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Victim With Very Special Needs

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Joined: Mar 17, 2005
Posts: 22572
Location: Staten Island

PostPosted: Wed Nov 14, 2012 10:36 pm    Post subject: Victim With Very Special Needs
From Nov 14, 2012 to Nov 28, 2012 (included)
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Dear Mr. McKeon,

My sister, Debra Davis is a wheelchair-bound resident of the Midland Beach area of Staten Island, New York. Her address where the disaster occurred is: 141 Freeborn Street Staten Island, NY 10306. It was one of the worst hit areas of Hurricane Sandy, with the most reported fatalities in one neighborhood, and over 90% of the homes were destroyed. The ailments Debra have are: She walked most of her life and started tripping and falling and holding on to people and walls to walk when she was about 15 years old. She went into a wheelchair at 18 years old and is now 34 years old. Her condition has been getting progressively worse each day that passes. She is wheelchair-bound and has a form of Muscular Dystrophy known as Friedreich's Ataxia. She also has severe Scoliosis with a stainless steel rod inserted into her spine (with the tip of it pointing up like a hump through her skin at the top of the spine area). She has a rod in her right leg after having broken her femur bone. She has Diabetes (type 2) and Atrial Fibrillation (A-Fib) which is a heart condition. She also has a heart murmur, and is on a lot of related medications for all of these ailments. She has been on numerous waiting lists for wheelchair-accessible housing for 16 years and has gotten nowhere, so had to continue living in her parent's home. Now, most of her belongings were destroyed in the hurricane. This includes much of her clothing, collection of merchandise from her favorite show, I Love Lucy, medical equipment such as a motorized and manual wheelchair, hospital bed with special mattress to prevent bed sores, etc... (which a company may be getting donated for her if she can get a place to live for them to deliver it to), and her number one hobby, her Playstation 3 with television, among other things were all destroyed. She also had a high-tech intercom and camera system where she could speak with visitors and see who was at the door as she was unable to get up and physically answer the door. This was also destroyed by the flooding. She received a check from FEMA to cover 2 months rent, but we are finding it very difficult to find wheelchair-accessible housing. On top of that, she has a fixed income from Disability for just over $700 per month and can not afford most apartments after the FEMA money runs out. She really needs a place to live in Staten Island because all of her doctors are there, and she gets nauseous often, but especially while traveling. Right now, relatives and her live-in health aid have been carrying her up and down a flight of stairs to shower and use the bathroom. Debra needs a place that is wheelchair-accessible, and can accommodate her and the male live-in health aid. She had 10 cats, we found homes for 7 of them but she kept her 3 favorite ones, which are like her children, so hopefully the place will be pet friendly as well.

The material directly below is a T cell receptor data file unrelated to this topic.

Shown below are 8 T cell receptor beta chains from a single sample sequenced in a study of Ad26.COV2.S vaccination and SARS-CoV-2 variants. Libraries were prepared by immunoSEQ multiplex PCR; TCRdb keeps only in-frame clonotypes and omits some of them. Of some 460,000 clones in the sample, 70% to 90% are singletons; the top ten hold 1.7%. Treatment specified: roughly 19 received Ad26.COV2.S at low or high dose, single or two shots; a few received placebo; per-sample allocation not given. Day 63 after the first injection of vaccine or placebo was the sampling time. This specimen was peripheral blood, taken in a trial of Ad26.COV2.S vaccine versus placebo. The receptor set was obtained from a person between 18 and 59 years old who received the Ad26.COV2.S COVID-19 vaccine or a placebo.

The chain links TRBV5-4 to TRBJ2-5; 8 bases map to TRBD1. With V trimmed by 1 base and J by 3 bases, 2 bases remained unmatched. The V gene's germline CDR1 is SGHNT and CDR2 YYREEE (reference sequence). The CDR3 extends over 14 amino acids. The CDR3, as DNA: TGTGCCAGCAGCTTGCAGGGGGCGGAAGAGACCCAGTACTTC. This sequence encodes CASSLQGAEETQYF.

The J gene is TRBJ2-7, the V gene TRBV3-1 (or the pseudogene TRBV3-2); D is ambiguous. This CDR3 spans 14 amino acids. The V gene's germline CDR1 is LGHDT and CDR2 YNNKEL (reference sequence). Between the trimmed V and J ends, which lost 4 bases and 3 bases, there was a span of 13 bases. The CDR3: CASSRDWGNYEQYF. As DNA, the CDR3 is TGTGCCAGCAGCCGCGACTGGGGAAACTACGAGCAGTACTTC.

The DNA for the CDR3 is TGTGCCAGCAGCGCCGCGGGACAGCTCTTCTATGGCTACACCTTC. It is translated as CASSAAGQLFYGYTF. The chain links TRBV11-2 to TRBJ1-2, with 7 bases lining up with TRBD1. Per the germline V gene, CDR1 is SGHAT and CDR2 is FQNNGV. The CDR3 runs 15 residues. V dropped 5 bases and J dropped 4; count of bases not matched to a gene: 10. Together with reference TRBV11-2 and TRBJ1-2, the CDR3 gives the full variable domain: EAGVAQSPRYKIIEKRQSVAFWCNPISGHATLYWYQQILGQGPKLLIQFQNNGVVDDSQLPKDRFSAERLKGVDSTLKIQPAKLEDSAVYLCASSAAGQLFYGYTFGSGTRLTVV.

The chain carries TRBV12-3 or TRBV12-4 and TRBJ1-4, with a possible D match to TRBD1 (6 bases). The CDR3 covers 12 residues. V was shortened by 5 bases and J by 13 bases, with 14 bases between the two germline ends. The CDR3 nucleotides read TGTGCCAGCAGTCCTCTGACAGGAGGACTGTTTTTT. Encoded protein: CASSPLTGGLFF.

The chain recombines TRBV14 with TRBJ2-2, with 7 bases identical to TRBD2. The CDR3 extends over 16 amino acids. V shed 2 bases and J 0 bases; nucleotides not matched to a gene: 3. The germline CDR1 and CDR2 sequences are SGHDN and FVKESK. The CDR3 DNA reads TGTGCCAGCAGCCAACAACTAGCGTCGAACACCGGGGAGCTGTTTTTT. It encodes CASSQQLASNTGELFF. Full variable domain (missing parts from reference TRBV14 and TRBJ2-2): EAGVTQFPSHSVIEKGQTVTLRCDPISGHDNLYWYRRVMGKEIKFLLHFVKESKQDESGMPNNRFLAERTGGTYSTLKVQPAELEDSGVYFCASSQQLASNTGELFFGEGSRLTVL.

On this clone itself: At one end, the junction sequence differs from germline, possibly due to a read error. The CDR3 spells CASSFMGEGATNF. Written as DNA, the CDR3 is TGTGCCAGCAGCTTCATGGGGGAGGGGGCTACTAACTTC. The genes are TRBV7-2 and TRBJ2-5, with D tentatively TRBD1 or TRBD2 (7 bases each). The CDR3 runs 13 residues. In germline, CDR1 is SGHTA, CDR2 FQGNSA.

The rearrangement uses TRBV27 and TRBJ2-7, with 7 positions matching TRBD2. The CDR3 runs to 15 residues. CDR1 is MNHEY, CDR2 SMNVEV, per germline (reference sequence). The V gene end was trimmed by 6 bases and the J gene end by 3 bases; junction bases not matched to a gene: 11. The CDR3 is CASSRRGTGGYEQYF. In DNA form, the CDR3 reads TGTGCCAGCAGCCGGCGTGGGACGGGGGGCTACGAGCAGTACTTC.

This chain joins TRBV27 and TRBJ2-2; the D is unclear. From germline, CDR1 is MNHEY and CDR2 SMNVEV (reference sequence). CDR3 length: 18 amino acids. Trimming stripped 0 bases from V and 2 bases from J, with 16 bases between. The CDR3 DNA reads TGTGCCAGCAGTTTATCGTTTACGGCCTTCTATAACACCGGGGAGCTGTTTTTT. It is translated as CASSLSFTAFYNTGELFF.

Hurricane Sandy did extensive damage to the house, with the water level having risen 114" off the ground on the exterior, or 77" on the interior of the one story home. The shed was in the pool, 15 foot long boardwalk planks, gigantic tree stumps, and a lot of other debris was found floating around the yard. Luckily, we had volunteers from the NYU Navigators so the home is mostly cleaned out. It is not only unsafe to live in, but it was declared as an unsafe structure, and received a red tag. Debra's family was advised to rebuild the home the right way, up on stilts raised a minimum of 8-10 feet off the ground to prevent severe damage during future storms. In that case, an elevator will need to be installed for Debra. It will also need the standard wheelchair accessible shower Debra is accustomed to, in addition to any other features they can add to make her disability easier to live with. Most of the items she lost or that she needs will not be covered by insurance (she didn't have any and the homeowner did not have contents insurance) or FEMA. Plus, the family still owes money ($95,000) on the home, so the lender plans to take the full amount owed out of any amount collected from the insurance company, which will not leave the family with enough money to rebuild the home even if they do get the full amount of the $150,000 flood insurance policy. Debra's family is already in a lot of debt (over $300,000), and unable to afford the immense cost of rebuilding this home with the wheelchair accessibility that Debra needs. Debra's father is 58 years old and will be retiring in the next few years, so he is not in a position to borrow a lot more money, plus he is the only one working. His wife is on Disability due to Bi-Polar Disorder. So in the long term, we would like any assistance possible with rebuilding a wheelchair-acessible home with the conveniences she was used to having. Her family had a 32 foot long ramp installed just to go up 5 feet of steps. They also had ripped out the bathtub and put in a flat, wheelchair-accessible shower. The city recommends rebuilding the right way, up on stilts 8-12 feet above the ground to protect the home from future storm damage. In the event that happens, Debra will need an elevator, or some way to access it. Right now, the most immediate concern is to get Debra a temporary place to live until her home is rebuilt. thank you for your time and cooperation. Any assistance your organization can provide will be greatly appreciated.


April Davis
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